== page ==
Imogene, the update



Now that I can walk again, I’d like to share with you my final thoughts on this race. First, second, and third, I’m not doing it again! I’ve heard there is a hormone released during childbirth that makes women to forget about the agonizing pain of labor allowing them to go through the process again. While I can’t scientifically say why a similar phenomenon exists for runners, it does. I call it the “March Optimism.” It’s cold and dark in March. You’re sitting in a cubical feeling a little softer than you did in August. You look at a few pictures of beautiful mountain scenery and starting thinking, “that wasn’t that hard. I could do that run/ride/hike/bike/tri again.” Well, I’m here to tell you {and remind myself} that yes, Imogene was that hard.


Very thankful to see this cone

I burst into exhausted tears of relief upon hitting the summit. If I wasn’t so spent, I would have taken a reminder video of myself to save for the upcoming days of March Optimism . “This is stupid. It hurts. I don’t want to do this in 2017.”

It was beautifully scenic, the volunteers were heartwarming, and the post-race beers were delicious, but I’m done. I’ll return to cheer on others in the coming years but with a coffee and scone in hand.

On the drive back to Ouray, we stopped at the Colorado Boy Brewing Company in Ridgeway. Granted, I would have enjoyed a warm Natty Light at that point, the Colorado Boy beers are fantastic. It’s a great spot, worth a stop.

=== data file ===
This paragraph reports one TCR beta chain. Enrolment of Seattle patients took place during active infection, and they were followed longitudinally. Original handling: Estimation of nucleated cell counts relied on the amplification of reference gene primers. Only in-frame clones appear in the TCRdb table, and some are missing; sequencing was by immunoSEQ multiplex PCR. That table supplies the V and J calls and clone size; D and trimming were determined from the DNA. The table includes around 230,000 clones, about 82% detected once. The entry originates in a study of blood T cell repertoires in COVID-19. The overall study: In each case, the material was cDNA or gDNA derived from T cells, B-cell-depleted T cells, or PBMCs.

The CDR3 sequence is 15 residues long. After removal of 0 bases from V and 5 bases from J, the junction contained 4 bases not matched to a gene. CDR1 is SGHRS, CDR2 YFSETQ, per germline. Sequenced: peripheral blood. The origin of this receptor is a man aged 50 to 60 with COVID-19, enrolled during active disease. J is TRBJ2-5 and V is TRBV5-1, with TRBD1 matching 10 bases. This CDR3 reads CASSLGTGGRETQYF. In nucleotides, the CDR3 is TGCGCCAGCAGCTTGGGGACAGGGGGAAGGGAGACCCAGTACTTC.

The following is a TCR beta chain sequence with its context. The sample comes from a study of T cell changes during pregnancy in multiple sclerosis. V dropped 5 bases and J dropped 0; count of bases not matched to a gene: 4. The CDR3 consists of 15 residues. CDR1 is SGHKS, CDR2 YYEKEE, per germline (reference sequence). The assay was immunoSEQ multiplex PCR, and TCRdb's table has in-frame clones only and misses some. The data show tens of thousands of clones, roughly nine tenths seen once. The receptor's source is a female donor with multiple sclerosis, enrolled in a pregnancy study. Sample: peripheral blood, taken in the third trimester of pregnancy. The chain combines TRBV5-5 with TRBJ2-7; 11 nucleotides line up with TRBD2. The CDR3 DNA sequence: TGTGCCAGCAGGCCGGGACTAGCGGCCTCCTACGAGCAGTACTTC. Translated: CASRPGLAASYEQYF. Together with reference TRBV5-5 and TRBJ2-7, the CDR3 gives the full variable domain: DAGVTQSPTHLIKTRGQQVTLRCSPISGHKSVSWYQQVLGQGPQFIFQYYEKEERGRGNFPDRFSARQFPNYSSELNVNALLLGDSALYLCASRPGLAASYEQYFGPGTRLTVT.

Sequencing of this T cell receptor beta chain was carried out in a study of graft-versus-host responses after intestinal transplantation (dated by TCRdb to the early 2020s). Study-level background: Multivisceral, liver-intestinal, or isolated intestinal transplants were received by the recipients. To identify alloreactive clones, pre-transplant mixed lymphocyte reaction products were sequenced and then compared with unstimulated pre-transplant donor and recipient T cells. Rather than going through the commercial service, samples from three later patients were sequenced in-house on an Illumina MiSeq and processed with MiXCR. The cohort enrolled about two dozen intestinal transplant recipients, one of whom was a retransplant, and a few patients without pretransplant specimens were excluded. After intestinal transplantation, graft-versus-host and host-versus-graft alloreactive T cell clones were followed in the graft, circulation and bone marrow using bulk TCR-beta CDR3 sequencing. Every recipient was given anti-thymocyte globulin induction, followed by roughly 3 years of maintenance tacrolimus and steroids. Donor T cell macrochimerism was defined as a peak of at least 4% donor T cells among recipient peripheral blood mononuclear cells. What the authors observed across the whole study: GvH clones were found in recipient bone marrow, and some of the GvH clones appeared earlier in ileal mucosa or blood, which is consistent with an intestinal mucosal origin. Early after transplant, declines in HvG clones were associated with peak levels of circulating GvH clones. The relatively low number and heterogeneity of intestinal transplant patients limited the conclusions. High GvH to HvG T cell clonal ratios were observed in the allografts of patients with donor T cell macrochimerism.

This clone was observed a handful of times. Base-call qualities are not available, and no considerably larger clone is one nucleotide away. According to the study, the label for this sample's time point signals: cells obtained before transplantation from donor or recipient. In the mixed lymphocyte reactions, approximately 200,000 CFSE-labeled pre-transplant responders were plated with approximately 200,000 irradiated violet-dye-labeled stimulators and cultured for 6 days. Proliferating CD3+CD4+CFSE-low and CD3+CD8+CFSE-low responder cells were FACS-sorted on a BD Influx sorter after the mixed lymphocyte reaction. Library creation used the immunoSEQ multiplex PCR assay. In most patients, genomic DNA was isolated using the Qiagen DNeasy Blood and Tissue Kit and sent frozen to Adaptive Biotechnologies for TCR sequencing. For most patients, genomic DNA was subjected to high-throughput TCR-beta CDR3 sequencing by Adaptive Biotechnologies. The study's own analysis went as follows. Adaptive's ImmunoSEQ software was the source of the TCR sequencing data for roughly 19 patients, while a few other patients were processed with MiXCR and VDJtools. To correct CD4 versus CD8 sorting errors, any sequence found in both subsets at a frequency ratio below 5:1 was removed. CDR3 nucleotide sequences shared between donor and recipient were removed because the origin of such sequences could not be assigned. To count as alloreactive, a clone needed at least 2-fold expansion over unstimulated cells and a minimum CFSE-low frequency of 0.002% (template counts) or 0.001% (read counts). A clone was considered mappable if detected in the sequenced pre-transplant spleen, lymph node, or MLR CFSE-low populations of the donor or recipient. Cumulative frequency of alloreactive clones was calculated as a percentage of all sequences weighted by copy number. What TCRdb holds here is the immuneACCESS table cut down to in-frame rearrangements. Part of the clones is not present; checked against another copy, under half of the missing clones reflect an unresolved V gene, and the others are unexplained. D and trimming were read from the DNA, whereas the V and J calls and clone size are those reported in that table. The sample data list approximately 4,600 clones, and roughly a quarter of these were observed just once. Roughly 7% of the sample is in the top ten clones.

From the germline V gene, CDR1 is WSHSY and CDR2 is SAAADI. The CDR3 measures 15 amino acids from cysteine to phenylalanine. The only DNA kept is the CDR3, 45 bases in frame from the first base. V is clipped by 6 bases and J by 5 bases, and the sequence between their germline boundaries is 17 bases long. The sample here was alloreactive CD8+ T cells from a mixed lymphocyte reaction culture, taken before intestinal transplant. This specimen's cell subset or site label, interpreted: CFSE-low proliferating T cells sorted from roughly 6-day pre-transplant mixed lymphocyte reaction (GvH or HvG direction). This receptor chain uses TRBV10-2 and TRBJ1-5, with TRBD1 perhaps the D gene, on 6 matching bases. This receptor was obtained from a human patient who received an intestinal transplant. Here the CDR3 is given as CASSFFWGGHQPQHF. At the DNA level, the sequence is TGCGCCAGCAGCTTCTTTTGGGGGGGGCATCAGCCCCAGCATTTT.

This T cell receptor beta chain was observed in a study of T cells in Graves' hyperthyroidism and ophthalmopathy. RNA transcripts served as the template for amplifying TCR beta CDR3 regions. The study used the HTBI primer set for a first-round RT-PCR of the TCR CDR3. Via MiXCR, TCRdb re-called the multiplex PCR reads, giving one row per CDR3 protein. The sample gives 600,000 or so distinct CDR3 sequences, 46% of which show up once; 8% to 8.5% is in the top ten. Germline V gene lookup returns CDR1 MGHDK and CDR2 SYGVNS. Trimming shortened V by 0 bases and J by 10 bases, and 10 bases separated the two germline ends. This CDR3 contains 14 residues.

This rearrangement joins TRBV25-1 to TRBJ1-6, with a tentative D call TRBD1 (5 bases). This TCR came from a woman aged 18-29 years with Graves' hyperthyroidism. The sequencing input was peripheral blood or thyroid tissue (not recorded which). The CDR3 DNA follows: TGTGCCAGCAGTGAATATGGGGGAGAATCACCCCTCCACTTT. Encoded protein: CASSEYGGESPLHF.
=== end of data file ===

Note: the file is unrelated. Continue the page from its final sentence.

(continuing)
We made it back to Ouray in time for a soak in the Orvis Hot Springs. Turns out it’s not just clothing optional at night, but all day, every day. My legs ached all afternoon and only during the five minutes of shock from the sight of numerous naked, old, out of shape men, did I seem to forget the pain caused by this race.


Photos and accompanying emotional support courtesy of my super fan sister-in-law

Changing expectations, Imogene 2016



Imogene summit and Tomboy Mine from the top to Telluride Ski Resort – squint and you can see the course zigzagging across the mountain

A few curious friends asked me how long it took me to run {struggle} up and down Imogene Pass. Honestly, until I looked it up for the purpose of writing this I didn’t know. My rough estimate was “3ish hours up, 1 hour down, 20 minutes to drink chicken soup and chat with volunteers at the summit.” My actual time was 4:34 which put me squarely in the middle of the pack. I was elated with my performance especially since my goal was “don’t get kicked off the course for going too slow.” There are cut-offs at various stages to make sure that no one is standing at the top during an afternoon thunderstorm.


Straight up, straight down.

I loved the race last year. This year, I’m nearly dreading it. Year two, I have updated expectations. It’s no longer good enough to just not get kicked off the course, I feel the need to BEAT last year’s time. I hate this expectation and pressure that accompanies it, and yet I can’t make it go away. Ugh. I’m open to suggestions.